• Phillips Community, SC: Officials in Charleston County, South Carolina have proposed widening a road through the Phillips Community, a historic Black neighborhood, to ease traffic in another community, suburban Mount Pleasant. Already, nearby development has increased flooding by turning rural lands into housing and roads, and the road widening would increase flooding and traffic in the Phillips Community. The county has reversed course, but some opposition to the revised plan remains. There are alternatives to solve traffic without deepening the road’s scar through the community that could improve safety for the entire corridor.
  • Charleston Seawall, SC: The Army Corps of Engineers is proposing an eight-mile seawall encircling much of the peninsula to combat storm surge. But Charleston faces other flooding threats the wall won’t address, like flooding from storms and high tides. A better solution for Charleston would be to rethink how the city lives with water, and to design more natural, less damaging buffers to protect the historic city.
  • Mark Clark Expressway, SC: The proposed Mark Clark Expressway Extension is expected to cost at least $772 million with little evidence it will fix traffic problems. The unnecessary eight-mile extension would cross the Stono River twice, destroy valuable wetlands, and open up rural Johns Island to sprawling and risky development. Significant portions of the extended road would be underwater or surrounded by water with 2 feet of sea level rise.
  • Long Savannah, SC: In a flood-prone area in the City of Charleston, a developer proposed to fill over 200 acres of wetlands and build up to 4,500 homes. We started working to steer this project in a less damaging direction in 2018, and in summer 2021 we were able to reach a settlement that protects an additional 50 acres of wetlands on the property while achieving extra flood protections for residents of the watershed.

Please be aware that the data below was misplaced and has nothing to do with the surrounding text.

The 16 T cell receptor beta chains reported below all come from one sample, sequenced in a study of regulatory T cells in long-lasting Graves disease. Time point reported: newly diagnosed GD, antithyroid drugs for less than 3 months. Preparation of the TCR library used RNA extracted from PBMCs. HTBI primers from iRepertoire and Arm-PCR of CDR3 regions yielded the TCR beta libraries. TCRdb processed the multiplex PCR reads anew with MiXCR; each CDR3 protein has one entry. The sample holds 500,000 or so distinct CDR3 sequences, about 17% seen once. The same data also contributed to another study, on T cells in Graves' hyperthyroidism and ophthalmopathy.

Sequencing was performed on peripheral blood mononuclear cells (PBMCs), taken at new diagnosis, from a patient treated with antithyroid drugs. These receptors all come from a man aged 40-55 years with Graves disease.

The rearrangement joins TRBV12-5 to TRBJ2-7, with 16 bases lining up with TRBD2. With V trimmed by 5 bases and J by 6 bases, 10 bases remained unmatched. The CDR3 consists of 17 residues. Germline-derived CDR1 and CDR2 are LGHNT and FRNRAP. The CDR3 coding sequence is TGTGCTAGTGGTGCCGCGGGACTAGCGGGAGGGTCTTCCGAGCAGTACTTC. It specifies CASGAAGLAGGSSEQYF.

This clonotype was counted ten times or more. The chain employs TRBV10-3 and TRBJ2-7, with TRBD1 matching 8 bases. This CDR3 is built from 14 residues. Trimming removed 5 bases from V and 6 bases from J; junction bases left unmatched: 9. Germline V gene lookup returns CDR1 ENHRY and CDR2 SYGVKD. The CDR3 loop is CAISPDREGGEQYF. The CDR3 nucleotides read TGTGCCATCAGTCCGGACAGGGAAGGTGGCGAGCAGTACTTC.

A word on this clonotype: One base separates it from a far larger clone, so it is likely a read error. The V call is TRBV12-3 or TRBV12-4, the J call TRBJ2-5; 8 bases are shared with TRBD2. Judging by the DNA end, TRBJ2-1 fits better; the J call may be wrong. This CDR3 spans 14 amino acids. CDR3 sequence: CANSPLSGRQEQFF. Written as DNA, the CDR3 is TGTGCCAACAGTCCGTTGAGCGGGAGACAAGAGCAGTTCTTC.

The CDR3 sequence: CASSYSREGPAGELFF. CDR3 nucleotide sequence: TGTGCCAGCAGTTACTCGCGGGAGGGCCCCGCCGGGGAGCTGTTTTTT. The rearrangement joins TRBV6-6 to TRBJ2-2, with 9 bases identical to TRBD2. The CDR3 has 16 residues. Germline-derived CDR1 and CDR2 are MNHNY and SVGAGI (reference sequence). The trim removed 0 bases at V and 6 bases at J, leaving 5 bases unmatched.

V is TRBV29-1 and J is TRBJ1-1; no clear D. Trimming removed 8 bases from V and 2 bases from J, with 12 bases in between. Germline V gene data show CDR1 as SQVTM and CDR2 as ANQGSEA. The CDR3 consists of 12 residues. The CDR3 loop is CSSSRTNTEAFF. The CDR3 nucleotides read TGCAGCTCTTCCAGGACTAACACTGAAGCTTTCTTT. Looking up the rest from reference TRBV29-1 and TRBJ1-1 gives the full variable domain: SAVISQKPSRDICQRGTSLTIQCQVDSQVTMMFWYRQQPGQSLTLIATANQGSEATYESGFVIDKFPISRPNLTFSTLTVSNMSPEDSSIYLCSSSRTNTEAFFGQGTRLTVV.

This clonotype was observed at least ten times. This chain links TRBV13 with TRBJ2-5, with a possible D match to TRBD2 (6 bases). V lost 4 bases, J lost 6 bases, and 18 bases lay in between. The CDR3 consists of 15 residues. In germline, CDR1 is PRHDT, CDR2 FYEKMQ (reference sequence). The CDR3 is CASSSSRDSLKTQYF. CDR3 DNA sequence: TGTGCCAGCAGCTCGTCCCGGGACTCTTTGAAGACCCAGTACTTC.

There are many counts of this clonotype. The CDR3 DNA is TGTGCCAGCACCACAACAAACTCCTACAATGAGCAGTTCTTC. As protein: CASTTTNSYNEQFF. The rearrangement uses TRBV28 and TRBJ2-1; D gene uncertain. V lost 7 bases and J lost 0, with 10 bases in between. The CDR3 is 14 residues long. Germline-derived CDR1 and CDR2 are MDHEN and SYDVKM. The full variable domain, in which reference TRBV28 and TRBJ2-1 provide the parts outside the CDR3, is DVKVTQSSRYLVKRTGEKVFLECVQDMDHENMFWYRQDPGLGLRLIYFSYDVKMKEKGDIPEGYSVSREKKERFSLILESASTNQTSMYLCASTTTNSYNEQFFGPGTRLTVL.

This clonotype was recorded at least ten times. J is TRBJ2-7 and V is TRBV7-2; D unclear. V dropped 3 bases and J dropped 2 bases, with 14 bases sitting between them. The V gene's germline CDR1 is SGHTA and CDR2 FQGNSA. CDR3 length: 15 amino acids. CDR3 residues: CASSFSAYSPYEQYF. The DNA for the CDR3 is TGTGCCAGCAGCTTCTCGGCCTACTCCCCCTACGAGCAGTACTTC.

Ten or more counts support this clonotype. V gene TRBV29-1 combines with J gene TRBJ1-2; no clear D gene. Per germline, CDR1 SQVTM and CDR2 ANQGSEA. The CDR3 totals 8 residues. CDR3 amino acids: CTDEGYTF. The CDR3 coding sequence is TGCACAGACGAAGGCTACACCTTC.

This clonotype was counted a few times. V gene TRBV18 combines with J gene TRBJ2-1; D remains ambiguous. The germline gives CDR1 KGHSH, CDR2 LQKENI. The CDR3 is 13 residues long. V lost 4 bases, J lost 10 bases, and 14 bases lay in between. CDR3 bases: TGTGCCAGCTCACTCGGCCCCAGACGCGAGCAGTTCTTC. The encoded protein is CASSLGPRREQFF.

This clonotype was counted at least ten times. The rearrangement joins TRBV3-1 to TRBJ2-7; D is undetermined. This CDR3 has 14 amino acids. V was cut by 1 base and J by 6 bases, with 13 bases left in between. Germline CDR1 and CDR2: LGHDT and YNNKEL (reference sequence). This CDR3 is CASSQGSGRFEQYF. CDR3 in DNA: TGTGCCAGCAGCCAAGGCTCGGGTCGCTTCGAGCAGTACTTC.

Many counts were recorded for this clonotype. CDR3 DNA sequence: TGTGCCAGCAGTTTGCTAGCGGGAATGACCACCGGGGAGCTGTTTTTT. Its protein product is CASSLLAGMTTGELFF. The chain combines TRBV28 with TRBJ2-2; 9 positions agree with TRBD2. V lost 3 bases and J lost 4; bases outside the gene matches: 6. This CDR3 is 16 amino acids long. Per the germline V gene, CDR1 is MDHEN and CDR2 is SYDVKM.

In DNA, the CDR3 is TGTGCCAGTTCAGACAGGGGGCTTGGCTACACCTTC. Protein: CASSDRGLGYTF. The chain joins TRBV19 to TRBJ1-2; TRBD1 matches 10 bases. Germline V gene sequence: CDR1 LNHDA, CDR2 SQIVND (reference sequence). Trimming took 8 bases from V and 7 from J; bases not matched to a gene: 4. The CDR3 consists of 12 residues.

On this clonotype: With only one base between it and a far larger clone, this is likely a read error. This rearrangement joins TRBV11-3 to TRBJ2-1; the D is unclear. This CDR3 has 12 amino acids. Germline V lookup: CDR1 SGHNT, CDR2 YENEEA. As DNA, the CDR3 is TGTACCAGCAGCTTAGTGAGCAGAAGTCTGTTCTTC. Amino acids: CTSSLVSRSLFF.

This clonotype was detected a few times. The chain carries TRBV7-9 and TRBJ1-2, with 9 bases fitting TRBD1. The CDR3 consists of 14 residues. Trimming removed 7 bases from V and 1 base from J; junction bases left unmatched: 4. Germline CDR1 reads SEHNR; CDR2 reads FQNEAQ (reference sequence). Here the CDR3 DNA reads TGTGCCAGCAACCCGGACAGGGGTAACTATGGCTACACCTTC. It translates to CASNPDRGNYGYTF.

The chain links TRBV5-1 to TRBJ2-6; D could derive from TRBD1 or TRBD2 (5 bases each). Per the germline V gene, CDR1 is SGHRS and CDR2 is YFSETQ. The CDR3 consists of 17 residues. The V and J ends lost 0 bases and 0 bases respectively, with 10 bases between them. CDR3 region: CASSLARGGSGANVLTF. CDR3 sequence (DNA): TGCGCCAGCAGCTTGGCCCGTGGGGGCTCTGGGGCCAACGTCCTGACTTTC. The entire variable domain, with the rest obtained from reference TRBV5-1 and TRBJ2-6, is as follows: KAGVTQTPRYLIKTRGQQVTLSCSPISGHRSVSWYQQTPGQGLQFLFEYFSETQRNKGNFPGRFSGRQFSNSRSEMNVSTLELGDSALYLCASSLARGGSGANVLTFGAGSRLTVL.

• Camden Spaceport, GA: Plans to build a spaceport along a sensitive stretch of the Georgia coast would risk ecological damage from toxic fuel and debris—with rockets launching over homes, historic places, and popular recreational destinations—and would unwisely locate infrastructure in an area often subjected to storm surge and flooding.
  • Plant Barry, AL: Alabama Power is storing more than 20 million tons of coal ash – loaded with mercury, arsenic, and lead – in a huge unlined pit on the banks of the Mobile River. Unless the utility excavates the toxic ash as other Southern utilities have done, more powerful hurricanes and increased flooding could cause a catastrophic spill into the Mobile River, Tensaw Delta and Mobile Bay.
  • Wolf Bay Bridge, AL: This proposed bridge over Wolf Bay in Alabama would encourage development in a sparsely populated area already prone to flooding. Not only would development harm the rural environment and its wildlife, it would put houses and people in an area where the threat of flooding is increasing every year as water levels rise. Like other similar projects, it was planned without considering the trends of sea level rise, and the roads leading to the bridge could in the near future be flooded in even moderate storms.

Managing Organizations

Southern Environmental Law Center